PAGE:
Transforming research library services

The Association of Research Libraries has published the latest report in its Transforming Research Libraries series.

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New Roles for New Times: research services to graduate students explores the new challenges facing higher education in the US and how services are being developed to reflect this new landscape.  The research library has a key role to play in supporting new ways of learning, teaching, collaboration and research. 

Challenges identified in the report

  • The growth of interdisciplinary studies and global academic programmes means students may be more 'disconnected'
  • Institutional expectations of students skills levels are unrealistic
  • Range of research and technical skills required by students has expanded, for example: 
    • Bibliographic management
    • Technical literacy
    • Use of discovery and delivery tools
    • Analytical and methodological skills
    • Data mining and visualisation capability
  • Increasingly diverse academic populations including:
    • Those with family obligations and/or full time jobs
    • Those who have been out of academia for many years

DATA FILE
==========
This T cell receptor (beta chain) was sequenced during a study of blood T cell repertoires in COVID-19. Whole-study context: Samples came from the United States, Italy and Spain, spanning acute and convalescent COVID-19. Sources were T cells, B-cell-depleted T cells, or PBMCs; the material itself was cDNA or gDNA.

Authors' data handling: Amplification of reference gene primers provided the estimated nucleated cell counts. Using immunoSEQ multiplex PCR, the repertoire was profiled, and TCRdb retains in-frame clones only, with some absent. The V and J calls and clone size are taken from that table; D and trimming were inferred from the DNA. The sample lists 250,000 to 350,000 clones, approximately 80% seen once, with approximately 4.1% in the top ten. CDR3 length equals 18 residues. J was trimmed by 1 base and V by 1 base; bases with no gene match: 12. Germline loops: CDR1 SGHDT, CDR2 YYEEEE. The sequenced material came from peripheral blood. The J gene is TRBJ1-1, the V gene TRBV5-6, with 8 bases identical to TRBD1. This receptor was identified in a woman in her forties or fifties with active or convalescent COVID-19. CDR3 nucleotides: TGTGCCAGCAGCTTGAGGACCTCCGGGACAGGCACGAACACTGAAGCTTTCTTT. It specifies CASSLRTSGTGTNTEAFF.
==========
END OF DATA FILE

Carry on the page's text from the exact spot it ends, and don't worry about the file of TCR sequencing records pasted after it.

• International students unfamiliar with US culture
  • Research-intensive users making demands on physical space and services
    • New working styles (e.g. multi-device) means more space per individual is required


The report focuses on four areas of opportunity: 

  • Segmented services
  • New use of space
  • Partnerships
  • New organisational structures

Segmented services

Libraries need to design services for multiple audiences at different stages of the research/educational lifecycle. Many respondents reported how they segmented their audiences (e.g. 'reader and learner'; 'researcher'; 'returner to academia' in order to help them target their services appropriately. 

Libraries have a key role in helping students with new 'digital scholarship' skills. In particular there are opportunities for libraries to address broad issues that apply across disciplines, such as dissertation writing.  They can provide informal networking and learning opportunities by creating communities of practice for example.  They should also make sure that library initiatives (such as institutional repositories) are communicated in a way that resonates with students.    

Most frequently research participants mentioned providing training in bibliographic management software (Endnote etc.).  Others mentioned providing support with softer skills including writing.  Other libraries are creating 'co-branded' services that take advantage of librarians' skills as well as those of technologists, statisticians, geographic data specialists, and media production personnel across the university.

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